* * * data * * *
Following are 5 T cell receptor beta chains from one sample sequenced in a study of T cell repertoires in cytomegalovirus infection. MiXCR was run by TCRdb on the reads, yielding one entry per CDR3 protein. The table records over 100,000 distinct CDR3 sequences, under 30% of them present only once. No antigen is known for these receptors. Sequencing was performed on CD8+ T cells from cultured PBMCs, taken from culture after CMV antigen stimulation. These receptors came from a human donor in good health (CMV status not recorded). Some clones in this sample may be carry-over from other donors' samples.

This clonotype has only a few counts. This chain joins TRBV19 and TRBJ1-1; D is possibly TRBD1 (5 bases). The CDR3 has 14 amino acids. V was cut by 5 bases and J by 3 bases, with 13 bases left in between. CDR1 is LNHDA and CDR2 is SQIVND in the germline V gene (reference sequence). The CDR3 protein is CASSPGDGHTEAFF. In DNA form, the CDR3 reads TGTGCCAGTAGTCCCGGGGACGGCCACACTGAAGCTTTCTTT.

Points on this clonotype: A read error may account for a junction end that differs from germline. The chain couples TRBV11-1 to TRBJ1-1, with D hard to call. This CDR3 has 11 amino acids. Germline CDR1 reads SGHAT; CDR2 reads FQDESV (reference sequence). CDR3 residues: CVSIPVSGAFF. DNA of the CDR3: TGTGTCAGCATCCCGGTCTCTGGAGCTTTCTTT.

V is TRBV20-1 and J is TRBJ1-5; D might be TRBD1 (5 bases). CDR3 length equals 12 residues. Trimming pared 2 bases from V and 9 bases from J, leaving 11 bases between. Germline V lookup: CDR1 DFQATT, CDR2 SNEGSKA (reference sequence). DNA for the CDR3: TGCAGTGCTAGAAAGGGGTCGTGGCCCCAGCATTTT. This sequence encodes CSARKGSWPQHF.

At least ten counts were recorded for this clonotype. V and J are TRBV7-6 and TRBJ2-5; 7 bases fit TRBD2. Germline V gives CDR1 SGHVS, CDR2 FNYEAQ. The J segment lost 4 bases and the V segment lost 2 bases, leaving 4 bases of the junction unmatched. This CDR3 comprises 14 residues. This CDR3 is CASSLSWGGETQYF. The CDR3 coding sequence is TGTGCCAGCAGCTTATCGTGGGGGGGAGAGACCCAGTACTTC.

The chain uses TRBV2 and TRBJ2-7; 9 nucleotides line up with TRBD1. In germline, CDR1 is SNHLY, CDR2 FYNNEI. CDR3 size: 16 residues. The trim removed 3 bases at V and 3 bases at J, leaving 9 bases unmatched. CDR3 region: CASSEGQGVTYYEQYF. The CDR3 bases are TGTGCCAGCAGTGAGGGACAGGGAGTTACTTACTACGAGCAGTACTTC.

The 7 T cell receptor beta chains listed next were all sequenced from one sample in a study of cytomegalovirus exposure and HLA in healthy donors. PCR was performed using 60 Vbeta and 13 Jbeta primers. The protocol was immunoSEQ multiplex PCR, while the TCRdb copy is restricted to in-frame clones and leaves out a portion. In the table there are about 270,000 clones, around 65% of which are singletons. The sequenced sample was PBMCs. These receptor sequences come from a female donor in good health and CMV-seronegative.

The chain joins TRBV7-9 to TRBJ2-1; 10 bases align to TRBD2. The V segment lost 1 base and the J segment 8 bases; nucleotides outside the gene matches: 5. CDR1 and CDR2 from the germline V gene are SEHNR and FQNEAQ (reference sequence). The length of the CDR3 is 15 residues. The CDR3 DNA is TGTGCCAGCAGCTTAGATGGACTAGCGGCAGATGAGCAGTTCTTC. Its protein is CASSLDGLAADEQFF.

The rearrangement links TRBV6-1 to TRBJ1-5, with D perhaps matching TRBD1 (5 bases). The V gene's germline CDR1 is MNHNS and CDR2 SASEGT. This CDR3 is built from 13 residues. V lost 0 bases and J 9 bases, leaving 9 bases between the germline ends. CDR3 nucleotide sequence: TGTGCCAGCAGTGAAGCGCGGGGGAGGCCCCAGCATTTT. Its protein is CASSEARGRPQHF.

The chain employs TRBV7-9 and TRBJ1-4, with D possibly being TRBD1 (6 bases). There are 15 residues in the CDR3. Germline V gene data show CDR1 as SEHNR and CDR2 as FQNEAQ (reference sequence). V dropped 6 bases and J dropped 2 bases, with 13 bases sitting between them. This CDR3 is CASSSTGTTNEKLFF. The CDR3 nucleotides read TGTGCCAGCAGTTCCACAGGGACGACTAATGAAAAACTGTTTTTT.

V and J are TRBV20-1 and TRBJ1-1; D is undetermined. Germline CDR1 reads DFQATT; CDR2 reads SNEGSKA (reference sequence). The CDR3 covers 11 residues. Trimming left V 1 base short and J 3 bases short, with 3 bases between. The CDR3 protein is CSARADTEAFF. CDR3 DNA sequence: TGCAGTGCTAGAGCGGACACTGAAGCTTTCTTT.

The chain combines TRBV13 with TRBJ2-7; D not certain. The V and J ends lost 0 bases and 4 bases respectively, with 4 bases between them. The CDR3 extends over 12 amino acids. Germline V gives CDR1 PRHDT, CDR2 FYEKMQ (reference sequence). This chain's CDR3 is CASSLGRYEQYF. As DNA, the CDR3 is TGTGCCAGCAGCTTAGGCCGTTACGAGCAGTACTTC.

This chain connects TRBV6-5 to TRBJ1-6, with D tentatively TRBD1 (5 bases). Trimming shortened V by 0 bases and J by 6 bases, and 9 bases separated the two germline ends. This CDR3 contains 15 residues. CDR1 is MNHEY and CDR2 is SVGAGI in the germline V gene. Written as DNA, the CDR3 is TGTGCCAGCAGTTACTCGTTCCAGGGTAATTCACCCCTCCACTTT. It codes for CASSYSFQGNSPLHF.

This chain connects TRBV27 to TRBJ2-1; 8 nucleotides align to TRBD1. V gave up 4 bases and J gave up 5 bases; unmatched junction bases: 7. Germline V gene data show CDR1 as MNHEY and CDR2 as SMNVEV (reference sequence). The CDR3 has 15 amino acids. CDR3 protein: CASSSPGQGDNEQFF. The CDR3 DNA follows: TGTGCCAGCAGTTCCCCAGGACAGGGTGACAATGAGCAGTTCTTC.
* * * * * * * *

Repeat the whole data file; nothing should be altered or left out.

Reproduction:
Following are 5 T cell receptor beta chains from one sample sequenced in a study of T cell repertoires in cytomegalovirus infection. MiXCR was run by TCRdb on the reads, yielding one entry per CDR3 protein. The table records over 100,000 distinct CDR3 sequences, under 30% of them present only once. No antigen is known for these receptors. Sequencing was performed on CD8+ T cells from cultured PBMCs, taken from culture after CMV antigen stimulation. These receptors came from a human donor in good health (CMV status not recorded). Some clones in this sample may be carry-over from other donors' samples.

This clonotype has only a few counts. This chain joins TRBV19 and TRBJ1-1; D is possibly TRBD1 (5 bases). The CDR3 has 14 amino acids. V was cut by 5 bases and J by 3 bases, with 13 bases left in between. CDR1 is LNHDA and CDR2 is SQIVND in the germline V gene (reference sequence). The CDR3 protein is CASSPGDGHTEAFF. In DNA form, the CDR3 reads TGTGCCAGTAGTCCCGGGGACGGCCACACTGAAGCTTTCTTT.

Points on this clonotype: A read error may account for a junction end that differs from germline. The chain couples TRBV11-1 to TRBJ1-1, with D hard to call. This CDR3 has 11 amino acids. Germline CDR1 reads SGHAT; CDR2 reads FQDESV (reference sequence). CDR3 residues: CVSIPVSGAFF. DNA of the CDR3: TGTGTCAGCATCCCGGTCTCTGGAGCTTTCTTT.

V is TRBV20-1 and J is TRBJ1-5; D might be TRBD1 (5 bases). CDR3 length equals 12 residues. Trimming pared 2 bases from V and 9 bases from J, leaving 11 bases between. Germline V lookup: CDR1 DFQATT, CDR2 SNEGSKA (reference sequence). DNA for the CDR3: TGCAGTGCTAGAAAGGGGTCGTGGCCCCAGCATTTT. This sequence encodes CSARKGSWPQHF.

At least ten counts were recorded for this clonotype. V and J are TRBV7-6 and TRBJ2-5; 7 bases fit TRBD2. Germline V gives CDR1 SGHVS, CDR2 FNYEAQ. The J segment lost 4 bases and the V segment lost 2 bases, leaving 4 bases of the junction unmatched. This CDR3 comprises 14 residues. This CDR3 is CASSLSWGGETQYF. The CDR3 coding sequence is TGTGCCAGCAGCTTATCGTGGGGGGGAGAGACCCAGTACTTC.

The chain uses TRBV2 and TRBJ2-7; 9 nucleotides line up with TRBD1. In germline, CDR1 is SNHLY, CDR2 FYNNEI. CDR3 size: 16 residues. The trim removed 3 bases at V and 3 bases at J, leaving 9 bases unmatched. CDR3 region: CASSEGQGVTYYEQYF. The CDR3 bases are TGTGCCAGCAGTGAGGGACAGGGAGTTACTTACTACGAGCAGTACTTC.

The 7 T cell receptor beta chains listed next were all sequenced from one sample in a study of cytomegalovirus exposure and HLA in healthy donors. PCR was performed using 60 Vbeta and 13 Jbeta primers. The protocol was immunoSEQ multiplex PCR, while the TCRdb copy is restricted to in-frame clones and leaves out a portion. In the table there are about 270,000 clones, around 65% of which are singletons. The sequenced sample was PBMCs. These receptor sequences come from a female donor in good health and CMV-seronegative.

The chain joins TRBV7-9 to TRBJ2-1; 10 bases align to TRBD2. The V segment lost 1 base and the J segment 8 bases; nucleotides outside the gene matches: 5. CDR1 and CDR2 from the germline V gene are SEHNR and FQNEAQ (reference sequence). The length of the CDR3 is 15 residues. The CDR3 DNA is TGTGCCAGCAGCTTAGATGGACTAGCGGCAGATGAGCAGTTCTTC. Its protein is CASSLDGLAADEQFF.

The rearrangement links TRBV6-1 to TRBJ1-5, with D perhaps matching TRBD1 (5 bases). The V gene's germline CDR1 is MNHNS and CDR2 SASEGT. This CDR3 is built from 13 residues. V lost 0 bases and J 9 bases, leaving 9 bases between the germline ends. CDR3 nucleotide sequence: TGTGCCAGCAGTGAAGCGCGGGGGAGGCCCCAGCATTTT. Its protein is CASSEARGRPQHF.

The chain employs TRBV7-9 and TRBJ1-4, with D possibly being TRBD1 (6 bases). There are 15 residues in the CDR3. Germline V gene data show CDR1 as SEHNR and CDR2 as FQNEAQ (reference sequence). V dropped 6 bases and J dropped 2 bases, with 13 bases sitting between them. This CDR3 is CASSSTGTTNEKLFF. The CDR3 nucleotides read TGTGCCAGCAGTTCCACAGGGACGACTAATGAAAAACTGTTTTTT.

V and J are TRBV20-1 and TRBJ1-1; D is undetermined. Germline CDR1 reads DFQATT; CDR2 reads SNEGSKA (reference sequence). The CDR3 covers 11 residues. Trimming left V 1 base short and J 3 bases short, with 3 bases between. The CDR3 protein is CSARADTEAFF. CDR3 DNA sequence: TGCAGTGCTAGAGCGGACACTGAAGCTTTCTTT.

The chain combines TRBV13 with TRBJ2-7; D not certain. The V and J ends lost 0 bases and 4 bases respectively, with 4 bases between them. The CDR3 extends over 12 amino acids. Germline V gives CDR1 PRHDT, CDR2 FYEKMQ (reference sequence). This chain's CDR3 is CASSLGRYEQYF. As DNA, the CDR3 is TGTGCCAGCAGCTTAGGCCGTTACGAGCAGTACTTC.

This chain connects TRBV6-5 to TRBJ1-6, with D tentatively TRBD1 (5 bases). Trimming shortened V by 0 bases and J by 6 bases, and 9 bases separated the two germline ends. This CDR3 contains 15 residues. CDR1 is MNHEY and CDR2 is SVGAGI in the germline V gene. Written as DNA, the CDR3 is TGTGCCAGCAGTTACTCGTTCCAGGGTAATTCACCCCTCCACTTT. It codes for CASSYSFQGNSPLHF.

This chain connects TRBV27 to TRBJ2-1; 8 nucleotides align to TRBD1. V gave up 4 bases and J gave up 5 bases; unmatched junction bases: 7. Germline V gene data show CDR1 as MNHEY and CDR2 as SMNVEV (reference sequence). The CDR3 has 15 amino acids. CDR3 protein: CASSSPGQGDNEQFF. The CDR3 DNA follows: TGTGCCAGCAGTTCCCCAGGACAGGGTGACAATGAGCAGTTCTTC.